Capitalism has failed

By   /   November 4, 2017  /   10 Comments

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The capitalist economic system is also based on endless growth. On average, the system has grown about three percent a year for 200 years. But today, that perpetual growth machine is suffocating the planet and as it does so it will destroy humanity’s ability to coexist with the planet for their own survival.

There is a growing recognition that capitalism is at least a part of the problem we face in this society.

First, we had Winston Peters comment when he announced he was forming a government with the Labour Party. He said:

“Far too many New Zealanders have come to view today’s capitalism, not as their friend, but as their foe. And they are not all wrong. That is why we believe that capitalism must regain its responsible – its human face.”

Then the new Prime Minister and Labour Party leader Jacinda Adern was asked directly if capitalism had failed low-income Kiwis she was unequivocal that it had.

“If you have hundreds of thousands of children living in homes without enough to survive, that’s a blatant failure. What else could you describe it as?” she said.

Her alternative was to “acknowledge where the market has failed and where intervention is required.”

Then a Newshub poll found that two-thirds of New Zealanders agreed with their new Prime Minister and Deputy Prime Minister that capitalism had failed New Zealanders.

Given the dominant views being propagated in the media by government leaders, political and economic commentators, and big business-owned media has been the opposite of that view for decades, this has been a resounding failure for the orthodox view.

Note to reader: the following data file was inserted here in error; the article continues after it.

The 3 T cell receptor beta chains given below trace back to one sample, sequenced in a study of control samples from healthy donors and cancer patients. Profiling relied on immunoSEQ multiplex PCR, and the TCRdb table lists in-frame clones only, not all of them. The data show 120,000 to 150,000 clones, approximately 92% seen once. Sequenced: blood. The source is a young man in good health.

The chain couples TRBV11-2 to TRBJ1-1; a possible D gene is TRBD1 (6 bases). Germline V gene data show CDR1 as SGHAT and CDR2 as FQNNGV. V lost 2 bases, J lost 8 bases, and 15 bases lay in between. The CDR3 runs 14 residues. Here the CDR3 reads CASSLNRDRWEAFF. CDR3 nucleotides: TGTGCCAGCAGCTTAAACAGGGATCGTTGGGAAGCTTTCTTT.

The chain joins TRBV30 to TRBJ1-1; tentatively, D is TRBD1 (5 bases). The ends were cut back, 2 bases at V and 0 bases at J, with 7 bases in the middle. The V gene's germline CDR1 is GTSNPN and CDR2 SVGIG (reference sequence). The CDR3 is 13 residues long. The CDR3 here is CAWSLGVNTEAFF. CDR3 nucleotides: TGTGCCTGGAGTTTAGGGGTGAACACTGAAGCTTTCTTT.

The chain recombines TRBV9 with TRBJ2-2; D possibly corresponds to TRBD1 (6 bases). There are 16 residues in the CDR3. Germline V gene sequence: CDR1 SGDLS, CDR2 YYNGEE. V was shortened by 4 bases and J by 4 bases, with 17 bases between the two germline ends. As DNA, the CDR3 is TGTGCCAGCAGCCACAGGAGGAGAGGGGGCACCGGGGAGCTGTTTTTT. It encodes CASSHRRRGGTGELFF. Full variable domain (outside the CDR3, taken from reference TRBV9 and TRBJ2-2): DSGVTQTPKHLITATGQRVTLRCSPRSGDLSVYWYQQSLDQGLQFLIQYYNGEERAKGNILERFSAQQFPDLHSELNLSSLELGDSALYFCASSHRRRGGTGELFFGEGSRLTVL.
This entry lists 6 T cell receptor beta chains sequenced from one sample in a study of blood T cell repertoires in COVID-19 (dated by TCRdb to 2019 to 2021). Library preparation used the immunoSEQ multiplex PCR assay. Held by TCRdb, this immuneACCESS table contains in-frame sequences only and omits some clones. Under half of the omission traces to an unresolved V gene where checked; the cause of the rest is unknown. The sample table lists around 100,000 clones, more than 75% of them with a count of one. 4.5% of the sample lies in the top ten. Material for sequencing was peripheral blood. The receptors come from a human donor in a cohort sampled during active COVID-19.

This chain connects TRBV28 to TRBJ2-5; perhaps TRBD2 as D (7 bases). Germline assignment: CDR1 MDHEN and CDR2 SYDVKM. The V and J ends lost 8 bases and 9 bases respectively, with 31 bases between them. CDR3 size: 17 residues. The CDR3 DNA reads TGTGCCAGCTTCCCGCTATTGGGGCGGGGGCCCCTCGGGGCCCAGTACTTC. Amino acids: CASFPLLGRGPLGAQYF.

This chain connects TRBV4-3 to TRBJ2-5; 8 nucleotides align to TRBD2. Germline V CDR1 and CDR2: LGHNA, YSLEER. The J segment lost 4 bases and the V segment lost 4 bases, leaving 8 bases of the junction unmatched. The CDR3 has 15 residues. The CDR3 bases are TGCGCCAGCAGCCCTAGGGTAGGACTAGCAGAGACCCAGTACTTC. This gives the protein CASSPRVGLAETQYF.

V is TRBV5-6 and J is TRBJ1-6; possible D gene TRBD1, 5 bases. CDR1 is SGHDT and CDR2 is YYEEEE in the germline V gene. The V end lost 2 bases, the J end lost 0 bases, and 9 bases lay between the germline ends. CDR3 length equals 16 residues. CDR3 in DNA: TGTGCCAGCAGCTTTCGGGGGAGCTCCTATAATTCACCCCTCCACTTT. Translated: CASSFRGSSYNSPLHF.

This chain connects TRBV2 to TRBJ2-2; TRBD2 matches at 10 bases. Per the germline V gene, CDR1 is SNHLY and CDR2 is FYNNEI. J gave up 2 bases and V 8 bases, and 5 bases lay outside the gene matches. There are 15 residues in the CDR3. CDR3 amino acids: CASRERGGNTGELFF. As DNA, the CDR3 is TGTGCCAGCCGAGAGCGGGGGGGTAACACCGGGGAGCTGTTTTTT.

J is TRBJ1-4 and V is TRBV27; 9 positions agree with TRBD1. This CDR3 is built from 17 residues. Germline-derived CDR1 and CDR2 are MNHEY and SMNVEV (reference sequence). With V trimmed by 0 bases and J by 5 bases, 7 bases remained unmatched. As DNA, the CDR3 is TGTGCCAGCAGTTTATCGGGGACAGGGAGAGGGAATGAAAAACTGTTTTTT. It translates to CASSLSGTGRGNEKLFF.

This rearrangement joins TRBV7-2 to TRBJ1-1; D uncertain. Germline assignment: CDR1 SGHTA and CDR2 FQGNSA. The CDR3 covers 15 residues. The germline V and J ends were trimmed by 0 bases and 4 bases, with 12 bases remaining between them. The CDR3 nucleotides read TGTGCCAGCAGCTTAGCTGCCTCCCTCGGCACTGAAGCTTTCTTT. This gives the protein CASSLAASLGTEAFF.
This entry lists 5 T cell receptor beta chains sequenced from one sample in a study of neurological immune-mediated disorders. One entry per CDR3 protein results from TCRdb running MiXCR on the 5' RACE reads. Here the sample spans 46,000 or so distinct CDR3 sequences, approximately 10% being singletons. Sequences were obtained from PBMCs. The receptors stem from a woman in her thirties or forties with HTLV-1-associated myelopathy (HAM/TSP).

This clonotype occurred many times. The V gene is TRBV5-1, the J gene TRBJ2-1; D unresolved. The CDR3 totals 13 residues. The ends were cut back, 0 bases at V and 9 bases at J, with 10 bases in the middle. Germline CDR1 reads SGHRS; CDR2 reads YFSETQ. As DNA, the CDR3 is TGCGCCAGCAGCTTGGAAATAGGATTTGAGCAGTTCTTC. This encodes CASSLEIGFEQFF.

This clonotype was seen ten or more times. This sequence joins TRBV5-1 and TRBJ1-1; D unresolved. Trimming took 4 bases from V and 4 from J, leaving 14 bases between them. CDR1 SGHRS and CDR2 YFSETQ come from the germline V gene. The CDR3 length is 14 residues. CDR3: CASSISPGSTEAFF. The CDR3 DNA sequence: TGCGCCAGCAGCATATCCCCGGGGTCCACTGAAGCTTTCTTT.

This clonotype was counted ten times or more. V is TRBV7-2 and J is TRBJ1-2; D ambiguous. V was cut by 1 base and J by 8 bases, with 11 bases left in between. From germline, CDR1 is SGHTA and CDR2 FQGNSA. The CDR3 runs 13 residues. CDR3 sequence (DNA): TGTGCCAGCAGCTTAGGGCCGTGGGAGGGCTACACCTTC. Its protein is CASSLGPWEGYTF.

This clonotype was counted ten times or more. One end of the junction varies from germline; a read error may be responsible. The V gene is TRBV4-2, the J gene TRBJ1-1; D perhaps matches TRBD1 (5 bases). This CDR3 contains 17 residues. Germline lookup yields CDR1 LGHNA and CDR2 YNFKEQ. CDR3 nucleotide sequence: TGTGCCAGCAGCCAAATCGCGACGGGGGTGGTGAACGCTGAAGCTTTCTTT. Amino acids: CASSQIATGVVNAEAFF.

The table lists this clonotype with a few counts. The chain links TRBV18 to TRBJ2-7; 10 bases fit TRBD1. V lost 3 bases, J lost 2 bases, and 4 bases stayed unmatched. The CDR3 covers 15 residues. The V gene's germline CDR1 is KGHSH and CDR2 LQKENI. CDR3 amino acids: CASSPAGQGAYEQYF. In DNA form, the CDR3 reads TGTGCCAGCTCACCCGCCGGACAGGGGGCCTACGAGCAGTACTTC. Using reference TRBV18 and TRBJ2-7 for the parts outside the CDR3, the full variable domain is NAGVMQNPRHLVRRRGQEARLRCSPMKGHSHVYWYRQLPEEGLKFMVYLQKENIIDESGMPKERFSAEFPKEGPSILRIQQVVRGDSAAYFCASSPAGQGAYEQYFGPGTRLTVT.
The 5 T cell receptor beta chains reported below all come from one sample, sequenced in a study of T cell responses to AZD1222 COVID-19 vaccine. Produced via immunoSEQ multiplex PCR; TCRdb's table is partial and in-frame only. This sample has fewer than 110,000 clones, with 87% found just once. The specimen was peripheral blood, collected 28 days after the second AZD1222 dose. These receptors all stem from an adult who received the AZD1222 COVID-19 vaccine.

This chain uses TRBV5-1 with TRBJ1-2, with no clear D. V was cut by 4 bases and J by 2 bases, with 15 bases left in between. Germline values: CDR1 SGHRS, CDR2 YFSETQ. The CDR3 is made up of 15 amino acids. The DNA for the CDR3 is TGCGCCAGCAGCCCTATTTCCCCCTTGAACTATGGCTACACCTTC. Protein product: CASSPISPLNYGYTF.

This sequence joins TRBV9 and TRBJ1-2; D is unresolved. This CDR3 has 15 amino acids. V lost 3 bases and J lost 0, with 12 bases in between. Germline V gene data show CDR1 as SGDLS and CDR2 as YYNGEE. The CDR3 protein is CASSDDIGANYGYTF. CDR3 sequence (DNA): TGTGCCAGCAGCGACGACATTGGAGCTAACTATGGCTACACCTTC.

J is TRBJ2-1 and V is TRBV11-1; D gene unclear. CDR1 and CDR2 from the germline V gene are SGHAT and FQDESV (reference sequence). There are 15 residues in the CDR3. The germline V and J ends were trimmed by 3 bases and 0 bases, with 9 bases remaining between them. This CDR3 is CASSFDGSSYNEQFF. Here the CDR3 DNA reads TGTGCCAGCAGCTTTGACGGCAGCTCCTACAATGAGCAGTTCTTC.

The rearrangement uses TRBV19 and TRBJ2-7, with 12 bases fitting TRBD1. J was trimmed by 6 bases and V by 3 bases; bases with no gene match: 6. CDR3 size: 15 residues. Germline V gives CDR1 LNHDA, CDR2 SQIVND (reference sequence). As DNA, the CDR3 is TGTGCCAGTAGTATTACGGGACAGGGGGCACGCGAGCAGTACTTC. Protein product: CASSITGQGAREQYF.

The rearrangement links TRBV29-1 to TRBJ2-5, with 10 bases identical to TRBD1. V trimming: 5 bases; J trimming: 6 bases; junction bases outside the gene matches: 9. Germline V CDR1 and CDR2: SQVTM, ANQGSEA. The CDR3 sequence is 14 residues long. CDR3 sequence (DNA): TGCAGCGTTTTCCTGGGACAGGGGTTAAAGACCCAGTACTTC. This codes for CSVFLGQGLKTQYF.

The truth is that inequality has been growing, along with widespread poverty in the most advanced capitalist nations on earth in Europe, North America, Japan and Australasia.

The UBS/PwC Billionaires Report has found that the wealth of 1542 billionaires in the world rose another 17% last year to $6 trillion, or six thousand billion dollars (that’s $US6,000,000,000,000)!

Joeseph Stadler, the lead author of the report is worried there will be a backlash against this concentration of wealth as has occurred in the past. He told the UK Guardian that:

“Wealth concentration is as high as in 1905; this is something billionaires are concerned about. The problem is the power of interest on interest—that makes big money bigger—and the question is to what extent is that sustainable, and at what point will society intervene and strike back?”

The international aid agency Oxfam has found that: “The global inequality crisis is reaching new extremes. The richest 1% now have more wealth than the rest of the world combined. Power and privilege is being used to skew the economic system to increase the gap between the richest and the rest. A global network of tax havens further enables the richest individuals to hide $7.6 trillion. The fight against poverty will not be won until the inequality crisis is tackled.”

Millions of working people have felt the harsh truth of that reality, but it has not often found a political voice.

The system’s defenders have always argued that inequality and poverty that has been central to the reality of the capitalist system was some sort of mistake caused by interfering with the market, rather than caused by its natural laws. Just a few months ago, UK prime Minister Theresa May was arguing that “A free market economy, operating under the right rules and regulations, is the greatest agent of collective human progress ever created” She added that this system was “the only sustainable way of increasing the living standards of everyone in the country.”